has enabled him to encourage board members to actively participate
in the many spectacular events and fund-raisers sponsored by the
over the years," says George Pruitt, president of the
McCann majored in finance at the college, Class of 1990, and is
director and chief operating officer for New York-based Lynch, Jones
& Ryan Inc. He is chairman of the college’s "Investing in
Mann, who lives in Los Angeles and has bachelor’s and master’s degrees
from UCLA, founded his first business in 1956. In all, he founded,
financed, and operated six technology companies including four
— Pacesetter, Siemens InfusionSystems, MiniMed Inc., and Advanced
Bionics, plus two other companies, one in electrophysics and the other
in semiconductors. Pacesetter is now the second largest company in
the pacemaker industry. Mann worked with Siemens when he sold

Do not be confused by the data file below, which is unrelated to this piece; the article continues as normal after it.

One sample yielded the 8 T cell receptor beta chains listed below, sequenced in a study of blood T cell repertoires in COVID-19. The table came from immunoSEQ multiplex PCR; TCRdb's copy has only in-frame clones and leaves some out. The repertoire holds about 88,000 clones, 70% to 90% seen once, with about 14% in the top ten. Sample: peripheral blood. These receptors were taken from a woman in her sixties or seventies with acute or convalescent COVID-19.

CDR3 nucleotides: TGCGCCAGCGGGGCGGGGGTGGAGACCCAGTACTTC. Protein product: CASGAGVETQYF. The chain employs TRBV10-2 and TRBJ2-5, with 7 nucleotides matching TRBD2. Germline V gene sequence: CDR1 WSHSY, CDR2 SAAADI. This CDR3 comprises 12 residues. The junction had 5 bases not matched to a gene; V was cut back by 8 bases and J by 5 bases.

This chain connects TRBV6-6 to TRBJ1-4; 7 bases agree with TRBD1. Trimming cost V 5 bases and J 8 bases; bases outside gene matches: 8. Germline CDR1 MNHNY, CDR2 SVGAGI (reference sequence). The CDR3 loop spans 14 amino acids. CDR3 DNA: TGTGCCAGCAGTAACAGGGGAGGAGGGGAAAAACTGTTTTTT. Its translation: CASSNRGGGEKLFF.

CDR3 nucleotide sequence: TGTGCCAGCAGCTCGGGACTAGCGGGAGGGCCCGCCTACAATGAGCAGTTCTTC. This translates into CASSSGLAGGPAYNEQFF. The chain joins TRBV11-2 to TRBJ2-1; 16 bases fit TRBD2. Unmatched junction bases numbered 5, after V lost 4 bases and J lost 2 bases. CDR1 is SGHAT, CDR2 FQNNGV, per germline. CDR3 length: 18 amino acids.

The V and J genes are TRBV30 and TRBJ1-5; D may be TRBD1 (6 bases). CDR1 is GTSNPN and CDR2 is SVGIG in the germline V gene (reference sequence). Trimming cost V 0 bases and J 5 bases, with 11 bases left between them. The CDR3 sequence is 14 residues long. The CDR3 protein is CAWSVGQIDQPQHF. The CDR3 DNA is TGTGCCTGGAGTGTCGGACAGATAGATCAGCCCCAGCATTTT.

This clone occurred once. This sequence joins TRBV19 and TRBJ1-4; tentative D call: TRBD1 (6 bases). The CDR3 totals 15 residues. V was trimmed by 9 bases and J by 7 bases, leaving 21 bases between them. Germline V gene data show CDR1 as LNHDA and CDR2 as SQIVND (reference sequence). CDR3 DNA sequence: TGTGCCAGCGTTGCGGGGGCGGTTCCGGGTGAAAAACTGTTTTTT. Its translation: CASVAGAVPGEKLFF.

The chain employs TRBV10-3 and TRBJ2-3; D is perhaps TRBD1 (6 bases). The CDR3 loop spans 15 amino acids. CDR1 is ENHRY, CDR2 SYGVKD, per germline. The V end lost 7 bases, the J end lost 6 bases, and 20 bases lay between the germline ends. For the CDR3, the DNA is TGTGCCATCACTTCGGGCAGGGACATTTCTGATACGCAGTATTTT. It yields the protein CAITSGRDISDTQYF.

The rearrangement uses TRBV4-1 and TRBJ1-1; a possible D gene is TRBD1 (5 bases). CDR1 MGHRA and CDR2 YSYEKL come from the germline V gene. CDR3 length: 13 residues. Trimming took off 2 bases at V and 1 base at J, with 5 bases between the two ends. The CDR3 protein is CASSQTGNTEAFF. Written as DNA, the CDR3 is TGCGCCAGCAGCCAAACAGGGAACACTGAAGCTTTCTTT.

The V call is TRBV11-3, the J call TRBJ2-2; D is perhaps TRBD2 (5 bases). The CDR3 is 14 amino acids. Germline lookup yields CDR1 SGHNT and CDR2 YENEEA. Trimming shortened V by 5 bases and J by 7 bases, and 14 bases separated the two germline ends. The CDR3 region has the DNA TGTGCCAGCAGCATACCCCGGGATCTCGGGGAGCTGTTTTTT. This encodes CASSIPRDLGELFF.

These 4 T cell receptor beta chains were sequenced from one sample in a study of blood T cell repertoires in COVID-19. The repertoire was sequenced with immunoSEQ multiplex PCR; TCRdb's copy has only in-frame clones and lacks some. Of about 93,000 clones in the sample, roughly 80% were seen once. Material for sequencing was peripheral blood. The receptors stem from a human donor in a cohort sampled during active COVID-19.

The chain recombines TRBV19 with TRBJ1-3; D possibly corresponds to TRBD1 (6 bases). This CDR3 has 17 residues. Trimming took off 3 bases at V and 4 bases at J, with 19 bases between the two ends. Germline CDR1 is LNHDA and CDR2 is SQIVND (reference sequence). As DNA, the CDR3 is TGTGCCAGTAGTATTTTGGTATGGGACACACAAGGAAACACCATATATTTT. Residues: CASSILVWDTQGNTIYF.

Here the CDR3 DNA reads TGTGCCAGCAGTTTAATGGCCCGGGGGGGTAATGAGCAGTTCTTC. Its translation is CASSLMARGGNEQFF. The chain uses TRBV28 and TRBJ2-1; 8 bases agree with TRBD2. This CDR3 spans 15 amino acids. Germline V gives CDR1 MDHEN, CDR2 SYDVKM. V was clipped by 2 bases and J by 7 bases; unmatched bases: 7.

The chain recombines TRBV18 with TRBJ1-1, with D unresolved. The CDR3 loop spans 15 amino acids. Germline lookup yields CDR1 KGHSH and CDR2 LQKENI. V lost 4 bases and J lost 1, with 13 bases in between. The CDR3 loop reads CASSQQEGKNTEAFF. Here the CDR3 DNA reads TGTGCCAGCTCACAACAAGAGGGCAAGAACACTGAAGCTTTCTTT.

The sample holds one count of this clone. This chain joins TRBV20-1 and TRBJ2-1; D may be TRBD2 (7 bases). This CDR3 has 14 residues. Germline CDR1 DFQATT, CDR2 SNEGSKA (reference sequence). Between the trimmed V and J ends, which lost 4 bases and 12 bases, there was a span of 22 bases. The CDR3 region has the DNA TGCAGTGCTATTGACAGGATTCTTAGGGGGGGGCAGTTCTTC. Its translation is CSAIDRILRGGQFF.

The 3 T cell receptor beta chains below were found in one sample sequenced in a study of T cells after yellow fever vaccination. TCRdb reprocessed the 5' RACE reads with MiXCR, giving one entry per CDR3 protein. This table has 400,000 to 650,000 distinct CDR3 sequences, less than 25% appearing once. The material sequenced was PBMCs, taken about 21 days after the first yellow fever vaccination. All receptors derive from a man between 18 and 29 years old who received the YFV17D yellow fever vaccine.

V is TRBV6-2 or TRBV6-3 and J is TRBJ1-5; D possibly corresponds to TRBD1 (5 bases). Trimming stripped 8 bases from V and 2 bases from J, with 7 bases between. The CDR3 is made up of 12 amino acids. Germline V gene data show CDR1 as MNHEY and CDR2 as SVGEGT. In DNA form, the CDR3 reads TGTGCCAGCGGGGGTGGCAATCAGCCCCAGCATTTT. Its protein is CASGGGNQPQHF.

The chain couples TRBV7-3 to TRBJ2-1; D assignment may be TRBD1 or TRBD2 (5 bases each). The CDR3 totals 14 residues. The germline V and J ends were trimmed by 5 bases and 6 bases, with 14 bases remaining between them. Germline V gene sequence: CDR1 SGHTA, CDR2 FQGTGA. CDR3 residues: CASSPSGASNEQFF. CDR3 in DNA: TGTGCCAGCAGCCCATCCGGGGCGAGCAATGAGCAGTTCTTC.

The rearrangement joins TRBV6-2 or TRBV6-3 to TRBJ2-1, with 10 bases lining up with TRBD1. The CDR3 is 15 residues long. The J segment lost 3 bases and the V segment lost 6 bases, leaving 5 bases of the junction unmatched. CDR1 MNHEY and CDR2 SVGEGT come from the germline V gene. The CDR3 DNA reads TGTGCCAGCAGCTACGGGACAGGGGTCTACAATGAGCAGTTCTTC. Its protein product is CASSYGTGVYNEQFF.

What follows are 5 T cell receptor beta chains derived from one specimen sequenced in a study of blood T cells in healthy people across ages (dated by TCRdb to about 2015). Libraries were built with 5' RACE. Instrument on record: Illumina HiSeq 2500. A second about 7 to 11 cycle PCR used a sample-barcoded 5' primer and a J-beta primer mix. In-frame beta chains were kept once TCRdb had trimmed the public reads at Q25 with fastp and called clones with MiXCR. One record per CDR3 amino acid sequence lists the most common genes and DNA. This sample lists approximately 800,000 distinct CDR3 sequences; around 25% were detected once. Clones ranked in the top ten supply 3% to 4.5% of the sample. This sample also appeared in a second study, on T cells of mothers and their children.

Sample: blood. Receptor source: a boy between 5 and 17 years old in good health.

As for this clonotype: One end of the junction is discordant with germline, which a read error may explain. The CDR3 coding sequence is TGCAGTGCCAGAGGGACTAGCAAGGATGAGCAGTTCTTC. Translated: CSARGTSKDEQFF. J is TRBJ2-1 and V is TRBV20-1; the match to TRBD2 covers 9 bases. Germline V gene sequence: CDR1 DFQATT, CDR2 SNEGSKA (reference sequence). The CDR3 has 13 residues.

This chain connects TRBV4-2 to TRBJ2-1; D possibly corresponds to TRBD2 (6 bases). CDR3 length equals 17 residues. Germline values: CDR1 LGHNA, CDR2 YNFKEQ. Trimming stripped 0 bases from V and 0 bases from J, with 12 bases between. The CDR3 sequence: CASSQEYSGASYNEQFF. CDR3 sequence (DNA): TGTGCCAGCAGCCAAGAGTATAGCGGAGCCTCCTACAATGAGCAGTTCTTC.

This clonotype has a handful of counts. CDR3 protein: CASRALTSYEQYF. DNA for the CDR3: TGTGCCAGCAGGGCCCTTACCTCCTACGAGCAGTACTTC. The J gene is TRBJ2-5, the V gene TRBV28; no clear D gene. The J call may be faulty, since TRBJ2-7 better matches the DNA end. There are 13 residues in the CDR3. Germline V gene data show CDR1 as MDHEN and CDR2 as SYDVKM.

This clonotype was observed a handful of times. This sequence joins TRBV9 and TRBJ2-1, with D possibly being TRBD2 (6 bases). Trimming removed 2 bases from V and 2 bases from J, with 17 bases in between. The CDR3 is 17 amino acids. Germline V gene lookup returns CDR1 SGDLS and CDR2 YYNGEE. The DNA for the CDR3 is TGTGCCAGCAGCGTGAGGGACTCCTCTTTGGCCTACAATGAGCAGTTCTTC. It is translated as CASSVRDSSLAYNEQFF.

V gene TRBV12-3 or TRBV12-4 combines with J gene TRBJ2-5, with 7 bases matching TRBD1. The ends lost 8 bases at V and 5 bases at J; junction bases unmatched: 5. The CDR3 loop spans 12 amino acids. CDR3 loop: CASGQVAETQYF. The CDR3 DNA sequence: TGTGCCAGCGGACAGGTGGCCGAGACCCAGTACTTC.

to Siemens, and this partnership resulted in the development of a
hospital infusion pump. Minimed produces implantable pumps used by
60,000 diabetics. Advanced Bionics is working in the area of
hearing in deaf people. Scientists at his foundation produced the
technology that resulted in the cochlear hearing implant.
"The awards are presented to recognize community leaders and
whose creativity, commitment, and entrepreneurial spirit reflect the
pioneering genius of Thomas Alva Edison," says Pruitt. Pruitt,
who is quite a community leader himself, has just been elected to
the top volunteer position at the Mercer County Chamber of Commerce.
The March of Dimes hopes to raise $40,000 this year
by selling its "Blue Jeans for Babies" button or stickers,
which entitle wearers to dress-down at work. Each button costs $5,
which goes to research in gene therapy, prevention of premature labor,
and prenatal care. T-shirts can also be purchased for $10. Corporate
sponsor Source One Personnel in Lawrenceville and Princeton is also
offering all BJFB participating companies one free hour of temp
for every $100 they raise. Call 609-655-7400, extension 207.
Lawrenceville’s Main Street Project is hoping to raise
money for further civic improvement in downtown Lawrenceville by
engraved bricks. The bricks will be installed and extend along Main
Street from the intersection with Craven Lane to Gordon Avenue. Call